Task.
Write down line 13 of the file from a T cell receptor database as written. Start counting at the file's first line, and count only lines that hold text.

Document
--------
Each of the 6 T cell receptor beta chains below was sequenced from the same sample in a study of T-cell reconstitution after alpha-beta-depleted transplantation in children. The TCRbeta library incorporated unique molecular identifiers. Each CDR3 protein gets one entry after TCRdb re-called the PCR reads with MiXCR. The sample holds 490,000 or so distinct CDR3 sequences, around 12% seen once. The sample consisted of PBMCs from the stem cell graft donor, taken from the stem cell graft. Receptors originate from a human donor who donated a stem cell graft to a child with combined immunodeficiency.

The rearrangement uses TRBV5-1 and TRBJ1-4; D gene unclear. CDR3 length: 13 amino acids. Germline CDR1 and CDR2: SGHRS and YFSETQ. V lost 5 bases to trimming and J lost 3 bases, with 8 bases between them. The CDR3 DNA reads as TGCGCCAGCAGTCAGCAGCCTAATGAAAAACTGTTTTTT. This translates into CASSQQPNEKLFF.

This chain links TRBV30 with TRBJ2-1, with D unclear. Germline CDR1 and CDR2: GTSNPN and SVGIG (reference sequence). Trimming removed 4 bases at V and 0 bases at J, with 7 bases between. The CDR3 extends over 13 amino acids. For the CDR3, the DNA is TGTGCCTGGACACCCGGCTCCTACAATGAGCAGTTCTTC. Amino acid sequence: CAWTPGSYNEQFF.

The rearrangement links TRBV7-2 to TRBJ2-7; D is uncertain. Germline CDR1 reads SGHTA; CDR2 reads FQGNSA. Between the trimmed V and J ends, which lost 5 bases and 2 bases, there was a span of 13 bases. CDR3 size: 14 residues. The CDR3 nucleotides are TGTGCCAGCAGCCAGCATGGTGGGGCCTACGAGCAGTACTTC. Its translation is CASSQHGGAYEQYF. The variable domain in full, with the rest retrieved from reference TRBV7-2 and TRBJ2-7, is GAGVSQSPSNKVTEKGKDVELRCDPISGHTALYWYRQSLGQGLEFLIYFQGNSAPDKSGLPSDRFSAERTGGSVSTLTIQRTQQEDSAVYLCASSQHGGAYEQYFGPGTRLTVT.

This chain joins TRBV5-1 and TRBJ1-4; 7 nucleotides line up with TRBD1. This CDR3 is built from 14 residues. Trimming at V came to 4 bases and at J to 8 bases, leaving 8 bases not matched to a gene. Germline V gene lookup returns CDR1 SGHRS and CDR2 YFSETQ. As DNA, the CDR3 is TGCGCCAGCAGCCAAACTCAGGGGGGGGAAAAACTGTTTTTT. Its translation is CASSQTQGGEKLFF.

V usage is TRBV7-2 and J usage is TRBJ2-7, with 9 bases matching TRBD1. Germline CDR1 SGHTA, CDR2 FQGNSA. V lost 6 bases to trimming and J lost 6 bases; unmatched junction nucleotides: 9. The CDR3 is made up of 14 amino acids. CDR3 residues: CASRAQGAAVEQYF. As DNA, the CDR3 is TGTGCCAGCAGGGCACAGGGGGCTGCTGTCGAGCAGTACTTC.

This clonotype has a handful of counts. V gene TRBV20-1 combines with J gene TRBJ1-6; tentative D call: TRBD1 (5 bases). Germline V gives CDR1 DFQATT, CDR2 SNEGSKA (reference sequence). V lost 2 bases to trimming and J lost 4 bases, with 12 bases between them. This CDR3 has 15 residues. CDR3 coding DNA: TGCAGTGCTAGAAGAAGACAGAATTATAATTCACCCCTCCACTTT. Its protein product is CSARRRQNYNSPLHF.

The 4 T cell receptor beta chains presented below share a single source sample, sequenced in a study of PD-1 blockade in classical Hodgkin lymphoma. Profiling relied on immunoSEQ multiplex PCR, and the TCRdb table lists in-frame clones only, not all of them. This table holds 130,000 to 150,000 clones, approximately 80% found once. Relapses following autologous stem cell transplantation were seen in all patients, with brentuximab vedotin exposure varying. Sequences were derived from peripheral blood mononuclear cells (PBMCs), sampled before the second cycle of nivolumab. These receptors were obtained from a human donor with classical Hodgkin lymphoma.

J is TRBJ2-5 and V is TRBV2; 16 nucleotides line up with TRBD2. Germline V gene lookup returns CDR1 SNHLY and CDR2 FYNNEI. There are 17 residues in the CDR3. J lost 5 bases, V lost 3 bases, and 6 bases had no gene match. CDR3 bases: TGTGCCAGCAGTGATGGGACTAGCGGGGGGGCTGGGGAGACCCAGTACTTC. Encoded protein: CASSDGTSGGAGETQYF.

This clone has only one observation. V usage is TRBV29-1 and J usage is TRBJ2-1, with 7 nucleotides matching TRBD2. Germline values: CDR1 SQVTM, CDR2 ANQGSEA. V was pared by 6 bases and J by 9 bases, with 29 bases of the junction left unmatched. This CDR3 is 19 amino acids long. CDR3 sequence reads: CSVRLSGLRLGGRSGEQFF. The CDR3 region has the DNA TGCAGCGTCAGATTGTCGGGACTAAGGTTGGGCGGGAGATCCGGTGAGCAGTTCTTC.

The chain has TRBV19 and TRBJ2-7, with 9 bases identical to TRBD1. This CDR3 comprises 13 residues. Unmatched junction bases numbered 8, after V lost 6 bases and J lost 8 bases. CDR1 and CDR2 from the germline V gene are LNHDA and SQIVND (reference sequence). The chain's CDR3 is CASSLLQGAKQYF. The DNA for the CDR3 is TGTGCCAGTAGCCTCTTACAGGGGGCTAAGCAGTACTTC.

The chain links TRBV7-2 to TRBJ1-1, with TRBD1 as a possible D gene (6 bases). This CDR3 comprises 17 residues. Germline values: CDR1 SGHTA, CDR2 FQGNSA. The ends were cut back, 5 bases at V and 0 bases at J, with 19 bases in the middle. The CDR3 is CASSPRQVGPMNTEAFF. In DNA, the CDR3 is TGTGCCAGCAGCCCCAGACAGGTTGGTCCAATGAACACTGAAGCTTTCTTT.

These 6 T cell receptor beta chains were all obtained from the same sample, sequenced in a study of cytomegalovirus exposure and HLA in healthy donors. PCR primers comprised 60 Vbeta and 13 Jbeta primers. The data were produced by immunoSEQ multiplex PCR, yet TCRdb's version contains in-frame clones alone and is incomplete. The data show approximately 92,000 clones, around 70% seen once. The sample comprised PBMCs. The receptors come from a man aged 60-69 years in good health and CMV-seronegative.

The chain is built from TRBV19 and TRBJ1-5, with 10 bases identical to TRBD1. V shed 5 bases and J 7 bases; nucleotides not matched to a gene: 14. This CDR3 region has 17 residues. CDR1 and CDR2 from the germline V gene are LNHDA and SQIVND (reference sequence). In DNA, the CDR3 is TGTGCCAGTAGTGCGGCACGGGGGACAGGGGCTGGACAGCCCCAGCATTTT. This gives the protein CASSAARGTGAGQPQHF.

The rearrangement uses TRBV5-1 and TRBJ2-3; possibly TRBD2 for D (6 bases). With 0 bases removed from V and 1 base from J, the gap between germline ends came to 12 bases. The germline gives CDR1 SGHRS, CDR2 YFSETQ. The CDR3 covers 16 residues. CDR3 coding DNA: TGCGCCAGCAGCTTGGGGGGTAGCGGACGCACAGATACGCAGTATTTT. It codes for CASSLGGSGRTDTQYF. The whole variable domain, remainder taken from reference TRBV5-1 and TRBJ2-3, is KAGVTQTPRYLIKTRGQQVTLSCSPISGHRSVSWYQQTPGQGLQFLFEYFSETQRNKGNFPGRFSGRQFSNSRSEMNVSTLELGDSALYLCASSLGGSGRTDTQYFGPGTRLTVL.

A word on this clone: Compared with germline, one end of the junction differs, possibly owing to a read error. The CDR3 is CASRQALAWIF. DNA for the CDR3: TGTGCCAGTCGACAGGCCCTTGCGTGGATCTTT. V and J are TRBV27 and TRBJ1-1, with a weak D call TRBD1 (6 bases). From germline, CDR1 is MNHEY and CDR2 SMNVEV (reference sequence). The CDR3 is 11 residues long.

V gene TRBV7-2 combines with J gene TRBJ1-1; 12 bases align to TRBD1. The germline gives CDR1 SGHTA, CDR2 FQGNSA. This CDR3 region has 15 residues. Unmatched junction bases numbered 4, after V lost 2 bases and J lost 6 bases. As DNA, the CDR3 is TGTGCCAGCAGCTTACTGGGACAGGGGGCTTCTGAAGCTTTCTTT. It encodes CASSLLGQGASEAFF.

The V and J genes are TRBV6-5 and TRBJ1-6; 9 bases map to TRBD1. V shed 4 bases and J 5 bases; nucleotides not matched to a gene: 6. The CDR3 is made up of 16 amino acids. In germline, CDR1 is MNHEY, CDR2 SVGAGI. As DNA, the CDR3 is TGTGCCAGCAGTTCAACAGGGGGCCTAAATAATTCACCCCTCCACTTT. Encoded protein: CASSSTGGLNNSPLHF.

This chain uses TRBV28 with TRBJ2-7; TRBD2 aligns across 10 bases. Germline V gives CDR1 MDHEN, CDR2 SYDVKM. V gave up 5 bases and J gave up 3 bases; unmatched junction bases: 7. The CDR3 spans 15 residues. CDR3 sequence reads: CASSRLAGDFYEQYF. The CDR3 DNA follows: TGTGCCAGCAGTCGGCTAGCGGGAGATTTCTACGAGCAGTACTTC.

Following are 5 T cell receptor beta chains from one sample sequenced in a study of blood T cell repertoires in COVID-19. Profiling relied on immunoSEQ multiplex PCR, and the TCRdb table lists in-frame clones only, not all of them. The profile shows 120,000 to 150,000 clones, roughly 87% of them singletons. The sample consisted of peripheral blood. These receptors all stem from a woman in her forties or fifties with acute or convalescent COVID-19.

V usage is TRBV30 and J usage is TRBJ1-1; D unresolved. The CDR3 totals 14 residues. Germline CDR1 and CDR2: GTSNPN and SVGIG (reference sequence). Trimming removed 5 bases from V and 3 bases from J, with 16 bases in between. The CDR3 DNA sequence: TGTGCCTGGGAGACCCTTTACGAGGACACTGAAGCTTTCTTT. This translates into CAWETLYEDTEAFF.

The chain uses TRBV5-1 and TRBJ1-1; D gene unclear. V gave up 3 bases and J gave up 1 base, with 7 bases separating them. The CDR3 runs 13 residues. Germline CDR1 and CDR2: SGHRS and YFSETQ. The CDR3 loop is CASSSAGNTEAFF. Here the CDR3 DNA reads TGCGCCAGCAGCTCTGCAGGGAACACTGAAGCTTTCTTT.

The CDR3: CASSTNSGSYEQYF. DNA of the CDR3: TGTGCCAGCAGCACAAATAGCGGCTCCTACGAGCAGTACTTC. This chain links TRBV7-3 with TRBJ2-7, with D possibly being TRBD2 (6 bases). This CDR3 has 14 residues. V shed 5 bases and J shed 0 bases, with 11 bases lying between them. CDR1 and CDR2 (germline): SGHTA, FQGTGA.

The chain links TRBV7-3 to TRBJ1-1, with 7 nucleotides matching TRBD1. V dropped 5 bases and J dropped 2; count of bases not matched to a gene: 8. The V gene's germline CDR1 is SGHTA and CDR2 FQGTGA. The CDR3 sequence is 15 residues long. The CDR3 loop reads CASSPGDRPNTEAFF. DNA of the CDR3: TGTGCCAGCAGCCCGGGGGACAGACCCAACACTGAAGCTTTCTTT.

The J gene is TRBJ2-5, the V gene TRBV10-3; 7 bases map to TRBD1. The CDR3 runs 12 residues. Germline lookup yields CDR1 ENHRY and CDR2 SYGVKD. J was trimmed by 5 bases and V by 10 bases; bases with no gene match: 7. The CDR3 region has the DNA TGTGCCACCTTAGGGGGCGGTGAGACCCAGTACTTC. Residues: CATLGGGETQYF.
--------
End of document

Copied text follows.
These 6 T cell receptor beta chains were all obtained from the same sample, sequenced in a study of cytomegalovirus exposure and HLA in healthy donors. PCR primers comprised 60 Vbeta and 13 Jbeta primers. The data were produced by immunoSEQ multiplex PCR, yet TCRdb's version contains in-frame clones alone and is incomplete. The data show approximately 92,000 clones, around 70% seen once. The sample comprised PBMCs. The receptors come from a man aged 60-69 years in good health and CMV-seronegative.